Today’s pro DSLRs, and even the mid-level models, offer a lot to hard-working pros, including image quality, performance, ruggedness and system accessories. And prices are coming down—while you can still pay over $6,000 for a top pro DSLR, you also can choose from Canon and Nikon full-frame models for just over $2,000, and the APS-C models cost even less.
Which is the right camera for you? Obviously, that depends on what you’re shooting. If you do action, you need a camera that shoots rapidly and has quick AF, for example. But don’t fall into the "best" trap: Some feel they’re not really "pro" if they don’t have the top-of-the-line model, or worry that a client will see them with a mid-level DSLR and say, "Hey, my kid has that same camera." Some need the gravitas that’s implied by a big, top-of-the-line DSLR, which, as strange as it sounds, is legitimate. You don’t want to lose work simply because a client decided that only an amateur would use a certain model of camera. But if you’re not in that situation, here are some considerations to help you make sure you get the camera you need, not one that overperforms where you don’t need it and underperforms where you do.
While you still can’t beat a high-end medium-format DSLR for resolution and image quality at low ISO, full-frame DSLRs offer near-medium-format quality at a fraction of the price and in a more mobile package. Nikon’s D800 and D800E, with their 36.3-megapixel, full-frame sensors, currently top DxOMark.com’s sensor ratings with scores of 95 and 94, respectively. This tops even the best medium-format sensor—a $40,000, 80-megapixel unit—in overall performance, taking into consideration color bit-depth, dynamic range and high-ISO performance.
Leaps In Technology That Translate To Superior Image Quality
In the last few years, we’ve seen a couple of interesting DSLR image-quality advancements. Nikon’s D800E and Pentax’s K-5 IIs do away with the anti-aliasing low-pass filter common to other DSLRs (medium-format cameras don’t have these filters). The photodiodes (pixels) on an image sensor can’t detect color; they just know how much light is striking them. To get color information, conventional image sensors have a grid of red, green and blue filters (called a Bayer array) over the pixels, so that each pixel receives only red, green or blue light. The missing colors for each photosite are calculated using data from neighboring pixels in a process known as demosaicing. This process produces some undesired artifacts (moiré), and these are dealt with by placing the anti-aliasing filter over the pixel array to slightly blur the image.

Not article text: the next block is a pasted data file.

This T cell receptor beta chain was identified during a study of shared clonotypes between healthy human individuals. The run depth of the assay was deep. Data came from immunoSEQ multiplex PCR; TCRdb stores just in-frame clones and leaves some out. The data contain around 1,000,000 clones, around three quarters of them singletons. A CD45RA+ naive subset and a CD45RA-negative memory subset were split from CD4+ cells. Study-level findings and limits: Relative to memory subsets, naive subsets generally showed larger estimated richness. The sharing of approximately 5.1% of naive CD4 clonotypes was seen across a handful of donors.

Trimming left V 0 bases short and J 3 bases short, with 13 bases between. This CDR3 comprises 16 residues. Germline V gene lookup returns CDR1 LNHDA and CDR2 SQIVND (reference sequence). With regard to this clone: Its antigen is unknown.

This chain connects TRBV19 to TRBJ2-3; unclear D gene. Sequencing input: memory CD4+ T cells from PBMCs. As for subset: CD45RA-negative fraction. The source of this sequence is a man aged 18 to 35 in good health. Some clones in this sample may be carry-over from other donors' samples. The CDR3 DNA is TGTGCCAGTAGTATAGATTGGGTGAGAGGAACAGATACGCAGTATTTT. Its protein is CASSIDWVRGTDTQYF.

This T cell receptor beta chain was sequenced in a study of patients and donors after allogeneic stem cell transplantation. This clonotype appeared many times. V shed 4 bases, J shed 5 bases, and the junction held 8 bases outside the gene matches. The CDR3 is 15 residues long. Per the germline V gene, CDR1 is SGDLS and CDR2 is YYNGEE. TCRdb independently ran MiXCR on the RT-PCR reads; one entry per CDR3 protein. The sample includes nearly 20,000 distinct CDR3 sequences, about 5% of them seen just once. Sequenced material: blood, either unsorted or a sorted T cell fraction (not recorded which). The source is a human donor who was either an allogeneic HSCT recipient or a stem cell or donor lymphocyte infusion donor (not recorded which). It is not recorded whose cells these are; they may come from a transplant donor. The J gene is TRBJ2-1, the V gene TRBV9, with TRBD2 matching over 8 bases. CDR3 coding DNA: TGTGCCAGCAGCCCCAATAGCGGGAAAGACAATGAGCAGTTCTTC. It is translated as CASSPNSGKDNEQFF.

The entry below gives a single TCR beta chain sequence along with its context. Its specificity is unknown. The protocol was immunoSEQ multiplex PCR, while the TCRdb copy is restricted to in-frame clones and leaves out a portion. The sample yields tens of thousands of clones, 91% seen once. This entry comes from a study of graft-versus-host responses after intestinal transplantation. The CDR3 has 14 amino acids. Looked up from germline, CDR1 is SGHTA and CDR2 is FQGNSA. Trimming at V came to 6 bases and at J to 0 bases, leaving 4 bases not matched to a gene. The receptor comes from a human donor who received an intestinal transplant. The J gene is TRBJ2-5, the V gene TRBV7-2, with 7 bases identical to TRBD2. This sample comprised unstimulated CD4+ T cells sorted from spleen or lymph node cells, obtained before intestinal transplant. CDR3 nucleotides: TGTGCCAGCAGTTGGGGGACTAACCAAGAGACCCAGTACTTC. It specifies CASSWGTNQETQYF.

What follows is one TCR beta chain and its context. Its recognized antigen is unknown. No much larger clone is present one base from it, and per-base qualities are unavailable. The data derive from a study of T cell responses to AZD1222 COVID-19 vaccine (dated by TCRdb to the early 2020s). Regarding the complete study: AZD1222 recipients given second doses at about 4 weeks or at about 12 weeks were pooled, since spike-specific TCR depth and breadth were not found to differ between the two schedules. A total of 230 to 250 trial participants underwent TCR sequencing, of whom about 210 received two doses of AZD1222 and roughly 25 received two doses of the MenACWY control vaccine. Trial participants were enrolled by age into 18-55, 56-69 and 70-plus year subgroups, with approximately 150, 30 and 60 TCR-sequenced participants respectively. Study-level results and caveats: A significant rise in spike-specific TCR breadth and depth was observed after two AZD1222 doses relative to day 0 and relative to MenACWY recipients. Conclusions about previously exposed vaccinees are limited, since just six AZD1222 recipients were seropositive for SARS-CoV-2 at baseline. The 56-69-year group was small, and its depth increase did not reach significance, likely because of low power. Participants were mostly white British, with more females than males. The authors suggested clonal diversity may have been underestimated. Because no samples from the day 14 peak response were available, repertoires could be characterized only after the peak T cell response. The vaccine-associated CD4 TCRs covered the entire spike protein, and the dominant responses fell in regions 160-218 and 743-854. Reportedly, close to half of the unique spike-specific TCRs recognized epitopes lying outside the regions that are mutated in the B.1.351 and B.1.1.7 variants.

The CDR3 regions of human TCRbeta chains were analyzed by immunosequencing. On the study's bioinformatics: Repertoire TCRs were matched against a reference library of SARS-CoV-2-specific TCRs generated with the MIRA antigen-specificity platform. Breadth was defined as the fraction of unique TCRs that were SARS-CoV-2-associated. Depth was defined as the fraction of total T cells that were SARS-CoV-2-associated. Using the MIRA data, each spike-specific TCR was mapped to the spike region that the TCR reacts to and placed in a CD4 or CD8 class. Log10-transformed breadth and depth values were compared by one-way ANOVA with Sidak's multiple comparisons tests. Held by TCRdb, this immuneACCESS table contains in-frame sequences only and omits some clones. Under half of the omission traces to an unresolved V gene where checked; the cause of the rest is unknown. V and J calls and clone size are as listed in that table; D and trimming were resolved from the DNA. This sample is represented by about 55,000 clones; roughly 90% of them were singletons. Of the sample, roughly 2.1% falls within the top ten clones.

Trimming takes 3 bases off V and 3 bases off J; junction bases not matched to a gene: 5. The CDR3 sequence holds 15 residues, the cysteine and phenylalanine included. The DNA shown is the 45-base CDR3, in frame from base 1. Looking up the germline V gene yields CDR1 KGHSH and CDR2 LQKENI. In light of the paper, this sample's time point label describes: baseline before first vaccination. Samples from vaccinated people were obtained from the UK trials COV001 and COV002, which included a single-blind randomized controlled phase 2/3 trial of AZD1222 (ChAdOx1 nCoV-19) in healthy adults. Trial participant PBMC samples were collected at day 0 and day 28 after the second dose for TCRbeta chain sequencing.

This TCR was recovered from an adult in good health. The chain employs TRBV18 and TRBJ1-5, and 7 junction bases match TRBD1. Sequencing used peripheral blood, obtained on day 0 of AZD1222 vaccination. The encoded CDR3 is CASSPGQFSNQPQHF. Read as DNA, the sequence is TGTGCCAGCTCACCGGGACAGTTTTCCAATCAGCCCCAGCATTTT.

When pixels get down to a certain size (apparently around 4.8 to 4.9 microns, as these are the pixel sizes for the K-5 IIs and D800E, respectively), the artifacts aren’t so bad, and can be handled in postprocessing. So the D800 and K-5II are offered in two versions—one with a conventional anti-aliasing filter and one without—so the "without" version doesn’t suffer the loss of sharpness caused by the filter, providing even sharper images.
The other image-quality development was the introduction of a higher-resolution Foveon X3 sensor in Sigma’s SD1 DSLR (and, later, in the DP1, DP2 and DP3 Merrill fixed-lens compact cameras). Introduced about 10 years ago, the Foveon X3 sensor doesn’t use a Bayer array to get color data. Rather, it stacks three pixel layers and takes advantage of the fact that light wavelengths penetrate silicon to different levels: blue only so far, green farther and red the deepest. Thus, every pixel site receives light of all three colors, more of the total light striking the sensor is collected, and there’s no need for the blurring low-pass filter. While it’s a bit more complicated than that, the result is that the Foveon sensor delivers resolution well beyond that of a conventional Bayer array of equivalent horizontal-by-vertical pixel count. The new Foveon X3 sensor introduced in the SD1 has three times the pixel count of the previous one.